One thing is Muslims really aren't anymore adherent to their religion's rules than Christians. So ask yourself the question. What you probably think of when you think of Muslims are Islam's answer to conservative Mennonites, Quakers, etc - the vast, vast majority of Muslims don't live in Afghanistan, Iran, or Saudi Arabia. Hell, Kyrgyzstan and Uzbekistan (and to a lesser degree Kazakhstan) are known internationally for their wine.


The phrase itself is "Al'lahu akbar" (the u is an "is" that just does that trust me). It means "God is Great", equivalent to Soli Deo Gloria. It's considered a very important phrase in Islam, and it is good of you to shout it and make it known, because it's affirming your believe and commitment to God while praising him. It isn't an order to the most high like god damn, it isn't taking the name in vain - which has always been making false promises in the name of God. Those that teach that calling on God or using his name when angry is forbidden even in Christianity is unfortunately teaching mistaken understanding of puritanical revisionism of a book already anachronistic in its language by their time. Sorta like how the 10 commandments do not ban lying, they ban committing perjury in court (because back before forensics everyone had to rely on each other's word).

By the way, it's interesting to point out that tabernacle is roughly equal to fuck in Quebec. Different groups have different opinions on what's harsh language or blasphemy.
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Jenny Baffingbire - Wed, 13 May 2015 09:09:47 EST ID:F07X4JBE No.12123 Ignore Report Quick Reply
>>11344

No it's not the same thing as shouting Jesus Christ not at all, it's shouting "God is great". The equivalent to shouting "Jesus Christ!" would be "Prophet Mohammad!" or something.

Old thread bump.

>>11345

Also a word on that lying bit, in Islam lying is forbidden but the Shi'a have a clause stating it is permitted to lie your face off if it defends you or the faith from persecution. The Sunni don't believe this is halal.


Esperanto by Fuck Crigglegold - Sun, 25 Dec 2011 11:39:13 EST ID:X+Qx/ohQ No.5234 Ignore Report Reply Quick Reply
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Esperantistoj, venu en cxi tie!

Mi ne estas finavenkisto aux io, sed... mi amas esperanton multe. Gxi grande helpis min kiam lernanta hispanan kaj cxinan. Neniu sxajnas paroli gxin tamen. Ho ve.
90 posts and 8 images omitted. Click Reply to view.
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Shit Clayford - Fri, 08 May 2015 21:22:50 EST ID:v2a/POHn No.12112 Ignore Report Quick Reply
>>5234
Esperanto is made to be as easy as possible, and so by definition it is useless to learn. Gives as little new perspective as possible.
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Shit Clayford - Fri, 08 May 2015 21:25:11 EST ID:v2a/POHn No.12113 Ignore Report Quick Reply
>>12112
Possible possible. I am possibly drunk.
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Shit Clayford - Fri, 08 May 2015 21:32:39 EST ID:v2a/POHn No.12114 Ignore Report Quick Reply
>>12113
Actually it was a good use of the word twice. Thank you and good night.
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Nigger Shakegold - Sun, 10 May 2015 15:02:11 EST ID:/3HAyzdn No.12118 Ignore Report Quick Reply
>>12112
The empirical evidence suggests otherwise.
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Augustus Brookwater - Mon, 11 May 2015 13:46:42 EST ID:v2a/POHn No.12119 Ignore Report Quick Reply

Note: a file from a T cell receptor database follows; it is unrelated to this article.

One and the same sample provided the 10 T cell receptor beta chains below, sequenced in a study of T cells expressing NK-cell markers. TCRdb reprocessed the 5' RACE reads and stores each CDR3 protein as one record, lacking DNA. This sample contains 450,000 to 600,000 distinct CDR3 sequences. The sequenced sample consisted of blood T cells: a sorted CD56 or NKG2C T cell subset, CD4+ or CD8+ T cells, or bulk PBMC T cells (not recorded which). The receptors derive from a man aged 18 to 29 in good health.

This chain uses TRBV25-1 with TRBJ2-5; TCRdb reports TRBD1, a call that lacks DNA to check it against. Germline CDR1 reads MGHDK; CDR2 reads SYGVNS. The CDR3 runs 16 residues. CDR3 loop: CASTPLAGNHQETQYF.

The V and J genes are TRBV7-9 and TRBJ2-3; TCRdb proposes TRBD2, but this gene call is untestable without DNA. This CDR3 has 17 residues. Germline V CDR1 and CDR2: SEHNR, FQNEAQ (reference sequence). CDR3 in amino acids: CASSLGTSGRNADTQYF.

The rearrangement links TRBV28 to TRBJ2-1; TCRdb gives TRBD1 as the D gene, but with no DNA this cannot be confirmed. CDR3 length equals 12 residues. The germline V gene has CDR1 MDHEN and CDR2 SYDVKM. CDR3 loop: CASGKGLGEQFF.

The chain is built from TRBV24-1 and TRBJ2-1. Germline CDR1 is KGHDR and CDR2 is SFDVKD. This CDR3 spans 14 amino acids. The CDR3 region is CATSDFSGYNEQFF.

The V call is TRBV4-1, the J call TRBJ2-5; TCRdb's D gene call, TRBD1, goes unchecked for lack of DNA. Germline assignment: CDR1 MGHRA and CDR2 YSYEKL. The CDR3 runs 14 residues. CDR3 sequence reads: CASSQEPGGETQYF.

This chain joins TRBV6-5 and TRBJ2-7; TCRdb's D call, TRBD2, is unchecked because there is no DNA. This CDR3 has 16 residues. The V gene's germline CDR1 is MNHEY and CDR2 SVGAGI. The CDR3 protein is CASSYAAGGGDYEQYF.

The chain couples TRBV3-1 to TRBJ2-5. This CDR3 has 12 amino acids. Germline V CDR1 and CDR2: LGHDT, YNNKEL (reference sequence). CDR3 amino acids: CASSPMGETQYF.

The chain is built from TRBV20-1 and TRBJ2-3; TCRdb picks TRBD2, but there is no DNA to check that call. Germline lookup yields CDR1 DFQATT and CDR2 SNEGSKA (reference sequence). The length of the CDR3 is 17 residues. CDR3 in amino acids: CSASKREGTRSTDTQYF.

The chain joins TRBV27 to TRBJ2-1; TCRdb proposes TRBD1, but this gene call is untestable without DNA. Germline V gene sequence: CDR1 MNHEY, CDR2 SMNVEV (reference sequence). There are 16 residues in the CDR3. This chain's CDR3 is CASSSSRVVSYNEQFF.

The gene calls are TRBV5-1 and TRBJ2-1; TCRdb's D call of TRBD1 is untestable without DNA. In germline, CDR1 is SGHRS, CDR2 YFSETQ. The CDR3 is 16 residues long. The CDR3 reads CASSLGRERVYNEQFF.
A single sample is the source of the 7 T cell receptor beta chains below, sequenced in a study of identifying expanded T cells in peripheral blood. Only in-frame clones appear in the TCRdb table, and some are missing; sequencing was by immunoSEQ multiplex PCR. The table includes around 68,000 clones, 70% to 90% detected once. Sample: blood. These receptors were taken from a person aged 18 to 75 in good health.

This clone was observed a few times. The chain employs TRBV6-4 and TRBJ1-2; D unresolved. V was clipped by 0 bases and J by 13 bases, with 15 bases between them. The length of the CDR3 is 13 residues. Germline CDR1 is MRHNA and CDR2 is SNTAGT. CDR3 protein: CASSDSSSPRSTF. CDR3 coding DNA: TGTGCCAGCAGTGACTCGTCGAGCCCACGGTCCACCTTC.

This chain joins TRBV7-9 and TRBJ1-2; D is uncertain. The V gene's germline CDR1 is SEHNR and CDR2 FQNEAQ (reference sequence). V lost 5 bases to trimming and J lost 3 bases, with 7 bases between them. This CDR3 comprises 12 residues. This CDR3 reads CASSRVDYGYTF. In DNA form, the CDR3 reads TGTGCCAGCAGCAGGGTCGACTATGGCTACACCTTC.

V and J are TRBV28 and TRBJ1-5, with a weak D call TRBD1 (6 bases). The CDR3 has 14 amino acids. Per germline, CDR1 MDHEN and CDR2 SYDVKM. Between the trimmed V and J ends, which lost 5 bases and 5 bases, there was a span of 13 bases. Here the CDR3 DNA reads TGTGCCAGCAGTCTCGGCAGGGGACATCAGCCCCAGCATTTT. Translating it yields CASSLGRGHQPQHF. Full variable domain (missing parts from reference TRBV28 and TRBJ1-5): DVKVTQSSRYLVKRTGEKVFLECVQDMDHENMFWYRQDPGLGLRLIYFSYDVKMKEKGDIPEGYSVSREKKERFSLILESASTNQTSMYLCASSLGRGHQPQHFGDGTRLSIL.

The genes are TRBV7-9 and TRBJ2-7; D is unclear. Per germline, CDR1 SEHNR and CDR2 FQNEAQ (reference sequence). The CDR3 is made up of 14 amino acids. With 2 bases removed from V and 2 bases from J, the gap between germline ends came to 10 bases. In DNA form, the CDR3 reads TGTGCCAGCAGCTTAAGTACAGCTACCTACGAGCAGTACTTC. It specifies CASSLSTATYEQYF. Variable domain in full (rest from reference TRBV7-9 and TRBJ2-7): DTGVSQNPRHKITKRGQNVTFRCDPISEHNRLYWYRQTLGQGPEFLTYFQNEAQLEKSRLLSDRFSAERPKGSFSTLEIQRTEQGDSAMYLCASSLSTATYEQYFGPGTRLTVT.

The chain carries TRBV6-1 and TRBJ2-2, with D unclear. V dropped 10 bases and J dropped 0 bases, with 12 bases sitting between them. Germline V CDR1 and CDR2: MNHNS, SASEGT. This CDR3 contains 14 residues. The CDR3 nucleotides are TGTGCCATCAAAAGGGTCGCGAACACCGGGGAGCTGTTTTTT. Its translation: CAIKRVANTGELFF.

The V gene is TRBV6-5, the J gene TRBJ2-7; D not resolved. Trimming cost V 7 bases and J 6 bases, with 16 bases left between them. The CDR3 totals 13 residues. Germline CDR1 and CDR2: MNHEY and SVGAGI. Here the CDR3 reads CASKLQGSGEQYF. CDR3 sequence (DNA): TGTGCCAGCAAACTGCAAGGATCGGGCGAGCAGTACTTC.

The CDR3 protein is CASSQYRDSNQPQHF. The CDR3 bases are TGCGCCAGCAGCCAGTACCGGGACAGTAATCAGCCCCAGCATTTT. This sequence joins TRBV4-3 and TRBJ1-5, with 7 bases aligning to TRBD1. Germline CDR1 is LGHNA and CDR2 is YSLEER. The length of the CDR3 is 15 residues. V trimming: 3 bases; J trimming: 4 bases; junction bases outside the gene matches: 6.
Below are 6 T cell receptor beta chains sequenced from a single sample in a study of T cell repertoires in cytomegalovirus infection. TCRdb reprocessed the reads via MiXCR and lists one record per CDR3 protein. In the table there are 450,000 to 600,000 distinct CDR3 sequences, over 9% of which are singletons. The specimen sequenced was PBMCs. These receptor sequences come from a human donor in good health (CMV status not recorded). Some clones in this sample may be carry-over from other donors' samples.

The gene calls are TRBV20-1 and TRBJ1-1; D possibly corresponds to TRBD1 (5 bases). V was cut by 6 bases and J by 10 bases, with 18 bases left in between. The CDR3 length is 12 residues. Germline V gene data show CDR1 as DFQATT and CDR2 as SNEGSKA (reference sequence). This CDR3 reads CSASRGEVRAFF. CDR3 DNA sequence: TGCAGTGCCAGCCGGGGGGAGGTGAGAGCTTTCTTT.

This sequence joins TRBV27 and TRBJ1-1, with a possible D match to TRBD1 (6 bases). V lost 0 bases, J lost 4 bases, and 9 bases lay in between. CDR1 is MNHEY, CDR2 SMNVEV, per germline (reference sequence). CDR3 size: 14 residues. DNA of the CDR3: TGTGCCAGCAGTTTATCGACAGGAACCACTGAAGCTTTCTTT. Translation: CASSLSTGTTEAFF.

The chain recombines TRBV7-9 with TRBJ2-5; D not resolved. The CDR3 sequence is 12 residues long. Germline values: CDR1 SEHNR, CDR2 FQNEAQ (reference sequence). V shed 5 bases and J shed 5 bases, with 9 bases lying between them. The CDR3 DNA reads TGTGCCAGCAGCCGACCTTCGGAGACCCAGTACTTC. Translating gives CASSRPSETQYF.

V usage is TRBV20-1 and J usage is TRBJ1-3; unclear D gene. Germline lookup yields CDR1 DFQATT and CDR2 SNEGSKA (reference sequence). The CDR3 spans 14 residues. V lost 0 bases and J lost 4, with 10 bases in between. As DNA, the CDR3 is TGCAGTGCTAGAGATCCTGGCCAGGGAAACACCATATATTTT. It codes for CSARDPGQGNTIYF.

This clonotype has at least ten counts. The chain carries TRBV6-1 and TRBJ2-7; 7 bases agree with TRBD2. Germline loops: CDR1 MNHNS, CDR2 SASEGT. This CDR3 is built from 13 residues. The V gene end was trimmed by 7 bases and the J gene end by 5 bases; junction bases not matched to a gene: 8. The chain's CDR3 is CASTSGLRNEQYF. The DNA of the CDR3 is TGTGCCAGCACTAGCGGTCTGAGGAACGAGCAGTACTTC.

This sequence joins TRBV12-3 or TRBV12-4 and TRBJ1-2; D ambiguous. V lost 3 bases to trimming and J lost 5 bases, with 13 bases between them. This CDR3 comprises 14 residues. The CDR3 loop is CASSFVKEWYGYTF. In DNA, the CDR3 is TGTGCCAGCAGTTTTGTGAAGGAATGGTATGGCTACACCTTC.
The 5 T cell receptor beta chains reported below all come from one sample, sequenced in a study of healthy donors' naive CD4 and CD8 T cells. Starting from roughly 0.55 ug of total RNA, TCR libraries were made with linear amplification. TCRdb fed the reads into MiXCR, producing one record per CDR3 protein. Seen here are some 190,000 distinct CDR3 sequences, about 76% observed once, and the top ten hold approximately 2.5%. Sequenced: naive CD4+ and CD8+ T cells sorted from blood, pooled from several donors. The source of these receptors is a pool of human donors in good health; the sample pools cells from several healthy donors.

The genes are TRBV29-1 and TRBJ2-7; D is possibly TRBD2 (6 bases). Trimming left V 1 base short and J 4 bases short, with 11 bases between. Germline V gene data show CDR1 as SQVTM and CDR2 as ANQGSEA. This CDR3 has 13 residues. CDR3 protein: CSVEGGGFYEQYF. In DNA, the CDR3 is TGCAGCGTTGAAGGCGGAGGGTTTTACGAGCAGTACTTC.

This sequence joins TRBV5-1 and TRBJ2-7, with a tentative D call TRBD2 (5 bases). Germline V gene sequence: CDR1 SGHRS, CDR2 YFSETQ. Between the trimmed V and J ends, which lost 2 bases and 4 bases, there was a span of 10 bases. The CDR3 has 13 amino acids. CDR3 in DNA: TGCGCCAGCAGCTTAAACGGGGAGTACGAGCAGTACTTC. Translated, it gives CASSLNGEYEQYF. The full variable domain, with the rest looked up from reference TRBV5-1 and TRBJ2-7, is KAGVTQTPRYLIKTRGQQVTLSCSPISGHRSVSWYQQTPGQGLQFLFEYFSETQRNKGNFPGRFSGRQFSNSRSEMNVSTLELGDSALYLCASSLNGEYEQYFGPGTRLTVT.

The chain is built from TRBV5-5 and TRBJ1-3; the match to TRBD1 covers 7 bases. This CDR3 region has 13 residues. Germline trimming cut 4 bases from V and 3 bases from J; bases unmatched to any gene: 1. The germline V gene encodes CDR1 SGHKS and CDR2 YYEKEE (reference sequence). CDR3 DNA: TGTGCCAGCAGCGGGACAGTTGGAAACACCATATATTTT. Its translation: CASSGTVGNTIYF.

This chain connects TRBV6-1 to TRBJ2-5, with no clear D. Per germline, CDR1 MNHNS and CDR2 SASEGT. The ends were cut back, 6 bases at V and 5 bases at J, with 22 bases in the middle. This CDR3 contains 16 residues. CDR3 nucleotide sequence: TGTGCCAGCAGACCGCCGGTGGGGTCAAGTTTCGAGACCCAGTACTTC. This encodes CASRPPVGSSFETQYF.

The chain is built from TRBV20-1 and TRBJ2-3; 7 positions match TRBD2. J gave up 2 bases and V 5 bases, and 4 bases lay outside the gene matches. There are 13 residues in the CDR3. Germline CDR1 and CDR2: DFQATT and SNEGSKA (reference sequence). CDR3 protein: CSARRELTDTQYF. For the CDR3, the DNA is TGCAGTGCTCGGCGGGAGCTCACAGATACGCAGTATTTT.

>>12118
Show us


Learning language series by Ebenezer Drerrynat - Wed, 11 Dec 2013 01:02:50 EST ID:ta18Gqv1 No.10897 Ignore Report Reply Quick Reply
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Hi. There's a series of books written by a man (I believe) covering, independent of one another, several languages. Each comes with audio CDs (or something) to help the reader. I think they're all fairly renown, are lengthy, and are quite old; from like, the eighties... maybe nineties. The man recommends reading one chapter per day in a certain period of time with breaks. Anyone know what I'm looking for? Thanks.
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Cedric Besslefone - Mon, 30 Dec 2013 21:06:11 EST ID:QhsrrSlq No.10971 Ignore Report Quick Reply
>>10897
bumping for this
also any spectacular free-multi language resources anyone can think of?
the bbc has a good few on phrases sentences and grammar
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Sophie Berrywater - Fri, 06 Mar 2015 12:17:12 EST ID:Z2HHXKum No.12026 Ignore Report Quick Reply
>>10897
definitely sounds awesome; i'd like to see it. the only thing i can think of to suggest is duolingo.com ; there's only a few languages on it and it's kindof just for light practice as opposed to really learning a whole language, and i learned about it from this board, i think. i've used it for spanish
>>
Cyril Besslepane - Thu, 16 Apr 2015 12:52:16 EST ID:iybBgaRw No.12077 Ignore Report Quick Reply
>>12026
>duolingo.com
Cool, thanks! Just started with it and it looks like a good place to start learning a language.
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John Demmlekodge - Wed, 22 Apr 2015 22:44:17 EST ID:HTwuDqQ4 No.12088 Ignore Report Quick Reply
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>>10971
i've posted it before, i'll post it again

caveat emptor, it's a us government site so no idea what sort of datamining might occur
https://gloss.dliflc.edu/
>>
Hamilton Nickleville - Sun, 10 May 2015 13:43:49 EST ID:dyEUAL1Q No.12117 Ignore Report Quick Reply
http://lang-8.com/

Write stuff in the language you're studying, native speakers correct what you write. In turn, you are asked to correct writings of people trying to learn English or whatever else language is native to you.